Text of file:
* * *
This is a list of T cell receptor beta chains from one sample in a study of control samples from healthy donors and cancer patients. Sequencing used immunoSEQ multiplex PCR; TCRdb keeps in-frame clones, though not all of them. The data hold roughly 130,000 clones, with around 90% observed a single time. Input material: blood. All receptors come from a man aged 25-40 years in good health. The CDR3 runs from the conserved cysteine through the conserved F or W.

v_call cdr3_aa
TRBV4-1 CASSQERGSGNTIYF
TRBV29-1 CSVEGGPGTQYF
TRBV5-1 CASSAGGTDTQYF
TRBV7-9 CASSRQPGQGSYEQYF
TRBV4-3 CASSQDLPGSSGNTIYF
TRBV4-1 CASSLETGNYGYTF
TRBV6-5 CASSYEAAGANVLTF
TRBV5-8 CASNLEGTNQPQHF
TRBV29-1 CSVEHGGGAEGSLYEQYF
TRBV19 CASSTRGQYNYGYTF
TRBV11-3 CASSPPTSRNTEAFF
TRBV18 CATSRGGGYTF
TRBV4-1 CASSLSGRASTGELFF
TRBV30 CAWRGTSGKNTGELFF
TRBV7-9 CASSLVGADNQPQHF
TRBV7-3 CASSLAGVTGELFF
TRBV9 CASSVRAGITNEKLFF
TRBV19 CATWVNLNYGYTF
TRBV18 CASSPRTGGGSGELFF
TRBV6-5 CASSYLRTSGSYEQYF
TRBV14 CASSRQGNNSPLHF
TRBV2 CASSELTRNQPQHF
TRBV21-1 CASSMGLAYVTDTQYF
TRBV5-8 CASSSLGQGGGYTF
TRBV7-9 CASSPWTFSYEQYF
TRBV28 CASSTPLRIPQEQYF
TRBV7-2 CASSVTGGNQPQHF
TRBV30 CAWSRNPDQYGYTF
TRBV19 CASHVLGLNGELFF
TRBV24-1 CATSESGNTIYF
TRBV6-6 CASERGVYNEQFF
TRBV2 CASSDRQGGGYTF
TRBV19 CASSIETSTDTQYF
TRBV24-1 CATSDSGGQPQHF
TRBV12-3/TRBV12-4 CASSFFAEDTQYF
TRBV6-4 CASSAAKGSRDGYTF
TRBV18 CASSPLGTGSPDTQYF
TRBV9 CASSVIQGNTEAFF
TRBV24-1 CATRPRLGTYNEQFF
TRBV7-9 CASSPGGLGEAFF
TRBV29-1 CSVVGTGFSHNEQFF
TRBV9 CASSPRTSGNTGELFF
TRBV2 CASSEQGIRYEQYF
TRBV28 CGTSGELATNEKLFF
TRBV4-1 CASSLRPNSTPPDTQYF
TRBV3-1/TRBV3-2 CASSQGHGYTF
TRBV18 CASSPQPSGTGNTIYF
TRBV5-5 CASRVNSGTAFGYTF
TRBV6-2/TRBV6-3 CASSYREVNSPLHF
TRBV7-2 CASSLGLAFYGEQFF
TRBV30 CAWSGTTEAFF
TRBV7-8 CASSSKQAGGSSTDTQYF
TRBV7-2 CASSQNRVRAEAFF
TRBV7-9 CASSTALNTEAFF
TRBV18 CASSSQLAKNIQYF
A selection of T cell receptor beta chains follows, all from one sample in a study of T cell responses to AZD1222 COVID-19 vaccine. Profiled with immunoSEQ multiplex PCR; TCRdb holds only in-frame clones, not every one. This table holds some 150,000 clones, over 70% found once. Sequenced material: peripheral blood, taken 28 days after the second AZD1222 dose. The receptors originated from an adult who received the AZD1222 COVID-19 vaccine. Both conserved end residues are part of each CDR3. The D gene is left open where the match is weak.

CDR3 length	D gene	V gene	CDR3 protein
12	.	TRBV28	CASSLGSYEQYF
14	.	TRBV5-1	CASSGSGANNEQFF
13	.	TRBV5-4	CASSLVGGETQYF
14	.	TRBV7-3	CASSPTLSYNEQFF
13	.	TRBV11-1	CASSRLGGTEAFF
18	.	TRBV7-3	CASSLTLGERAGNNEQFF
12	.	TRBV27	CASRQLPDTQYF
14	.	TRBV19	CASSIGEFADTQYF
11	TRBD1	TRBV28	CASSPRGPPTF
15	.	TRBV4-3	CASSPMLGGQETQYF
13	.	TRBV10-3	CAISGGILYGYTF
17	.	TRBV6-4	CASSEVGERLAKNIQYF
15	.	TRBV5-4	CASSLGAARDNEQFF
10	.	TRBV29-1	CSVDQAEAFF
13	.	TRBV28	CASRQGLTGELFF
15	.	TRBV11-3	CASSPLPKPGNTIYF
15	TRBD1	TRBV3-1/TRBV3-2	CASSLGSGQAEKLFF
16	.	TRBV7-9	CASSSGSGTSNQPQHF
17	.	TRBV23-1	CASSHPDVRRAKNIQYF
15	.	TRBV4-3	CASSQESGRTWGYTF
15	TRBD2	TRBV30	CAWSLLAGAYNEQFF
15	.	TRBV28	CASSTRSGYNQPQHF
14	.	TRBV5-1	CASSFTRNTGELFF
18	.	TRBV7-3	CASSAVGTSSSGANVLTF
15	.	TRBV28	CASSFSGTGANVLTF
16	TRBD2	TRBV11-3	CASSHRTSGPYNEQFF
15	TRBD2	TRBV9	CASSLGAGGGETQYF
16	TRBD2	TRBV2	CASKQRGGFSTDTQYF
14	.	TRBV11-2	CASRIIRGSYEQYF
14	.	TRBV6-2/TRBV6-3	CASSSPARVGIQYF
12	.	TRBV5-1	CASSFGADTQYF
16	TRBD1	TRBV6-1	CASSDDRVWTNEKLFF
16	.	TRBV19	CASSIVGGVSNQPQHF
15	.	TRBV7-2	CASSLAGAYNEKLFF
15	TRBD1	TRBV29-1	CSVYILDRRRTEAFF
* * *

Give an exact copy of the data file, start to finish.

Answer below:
This is a list of T cell receptor beta chains from one sample in a study of control samples from healthy donors and cancer patients. Sequencing used immunoSEQ multiplex PCR; TCRdb keeps in-frame clones, though not all of them. The data hold roughly 130,000 clones, with around 90% observed a single time. Input material: blood. All receptors come from a man aged 25-40 years in good health. The CDR3 runs from the conserved cysteine through the conserved F or W.

v_call cdr3_aa
TRBV4-1 CASSQERGSGNTIYF
TRBV29-1 CSVEGGPGTQYF
TRBV5-1 CASSAGGTDTQYF
TRBV7-9 CASSRQPGQGSYEQYF
TRBV4-3 CASSQDLPGSSGNTIYF
TRBV4-1 CASSLETGNYGYTF
TRBV6-5 CASSYEAAGANVLTF
TRBV5-8 CASNLEGTNQPQHF
TRBV29-1 CSVEHGGGAEGSLYEQYF
TRBV19 CASSTRGQYNYGYTF
TRBV11-3 CASSPPTSRNTEAFF
TRBV18 CATSRGGGYTF
TRBV4-1 CASSLSGRASTGELFF
TRBV30 CAWRGTSGKNTGELFF
TRBV7-9 CASSLVGADNQPQHF
TRBV7-3 CASSLAGVTGELFF
TRBV9 CASSVRAGITNEKLFF
TRBV19 CATWVNLNYGYTF
TRBV18 CASSPRTGGGSGELFF
TRBV6-5 CASSYLRTSGSYEQYF
TRBV14 CASSRQGNNSPLHF
TRBV2 CASSELTRNQPQHF
TRBV21-1 CASSMGLAYVTDTQYF
TRBV5-8 CASSSLGQGGGYTF
TRBV7-9 CASSPWTFSYEQYF
TRBV28 CASSTPLRIPQEQYF
TRBV7-2 CASSVTGGNQPQHF
TRBV30 CAWSRNPDQYGYTF
TRBV19 CASHVLGLNGELFF
TRBV24-1 CATSESGNTIYF
TRBV6-6 CASERGVYNEQFF
TRBV2 CASSDRQGGGYTF
TRBV19 CASSIETSTDTQYF
TRBV24-1 CATSDSGGQPQHF
TRBV12-3/TRBV12-4 CASSFFAEDTQYF
TRBV6-4 CASSAAKGSRDGYTF
TRBV18 CASSPLGTGSPDTQYF
TRBV9 CASSVIQGNTEAFF
TRBV24-1 CATRPRLGTYNEQFF
TRBV7-9 CASSPGGLGEAFF
TRBV29-1 CSVVGTGFSHNEQFF
TRBV9 CASSPRTSGNTGELFF
TRBV2 CASSEQGIRYEQYF
TRBV28 CGTSGELATNEKLFF
TRBV4-1 CASSLRPNSTPPDTQYF
TRBV3-1/TRBV3-2 CASSQGHGYTF
TRBV18 CASSPQPSGTGNTIYF
TRBV5-5 CASRVNSGTAFGYTF
TRBV6-2/TRBV6-3 CASSYREVNSPLHF
TRBV7-2 CASSLGLAFYGEQFF
TRBV30 CAWSGTTEAFF
TRBV7-8 CASSSKQAGGSSTDTQYF
TRBV7-2 CASSQNRVRAEAFF
TRBV7-9 CASSTALNTEAFF
TRBV18 CASSSQLAKNIQYF
A selection of T cell receptor beta chains follows, all from one sample in a study of T cell responses to AZD1222 COVID-19 vaccine. Profiled with immunoSEQ multiplex PCR; TCRdb holds only in-frame clones, not every one. This table holds some 150,000 clones, over 70% found once. Sequenced material: peripheral blood, taken 28 days after the second AZD1222 dose. The receptors originated from an adult who received the AZD1222 COVID-19 vaccine. Both conserved end residues are part of each CDR3. The D gene is left open where the match is weak.

CDR3 length	D gene	V gene	CDR3 protein
12	.	TRBV28	CASSLGSYEQYF
14	.	TRBV5-1	CASSGSGANNEQFF
13	.	TRBV5-4	CASSLVGGETQYF
14	.	TRBV7-3	CASSPTLSYNEQFF
13	.	TRBV11-1	CASSRLGGTEAFF
18	.	TRBV7-3	CASSLTLGERAGNNEQFF
12	.	TRBV27	CASRQLPDTQYF
14	.	TRBV19	CASSIGEFADTQYF
11	TRBD1	TRBV28	CASSPRGPPTF
15	.	TRBV4-3	CASSPMLGGQETQYF
13	.	TRBV10-3	CAISGGILYGYTF
17	.	TRBV6-4	CASSEVGERLAKNIQYF
15	.	TRBV5-4	CASSLGAARDNEQFF
10	.	TRBV29-1	CSVDQAEAFF
13	.	TRBV28	CASRQGLTGELFF
15	.	TRBV11-3	CASSPLPKPGNTIYF
15	TRBD1	TRBV3-1/TRBV3-2	CASSLGSGQAEKLFF
16	.	TRBV7-9	CASSSGSGTSNQPQHF
17	.	TRBV23-1	CASSHPDVRRAKNIQYF
15	.	TRBV4-3	CASSQESGRTWGYTF
15	TRBD2	TRBV30	CAWSLLAGAYNEQFF
15	.	TRBV28	CASSTRSGYNQPQHF
14	.	TRBV5-1	CASSFTRNTGELFF
18	.	TRBV7-3	CASSAVGTSSSGANVLTF
15	.	TRBV28	CASSFSGTGANVLTF
16	TRBD2	TRBV11-3	CASSHRTSGPYNEQFF
15	TRBD2	TRBV9	CASSLGAGGGETQYF
16	TRBD2	TRBV2	CASKQRGGFSTDTQYF
14	.	TRBV11-2	CASRIIRGSYEQYF
14	.	TRBV6-2/TRBV6-3	CASSSPARVGIQYF
12	.	TRBV5-1	CASSFGADTQYF
16	TRBD1	TRBV6-1	CASSDDRVWTNEKLFF
16	.	TRBV19	CASSIVGGVSNQPQHF
15	.	TRBV7-2	CASSLAGAYNEKLFF
15	TRBD1	TRBV29-1	CSVYILDRRRTEAFF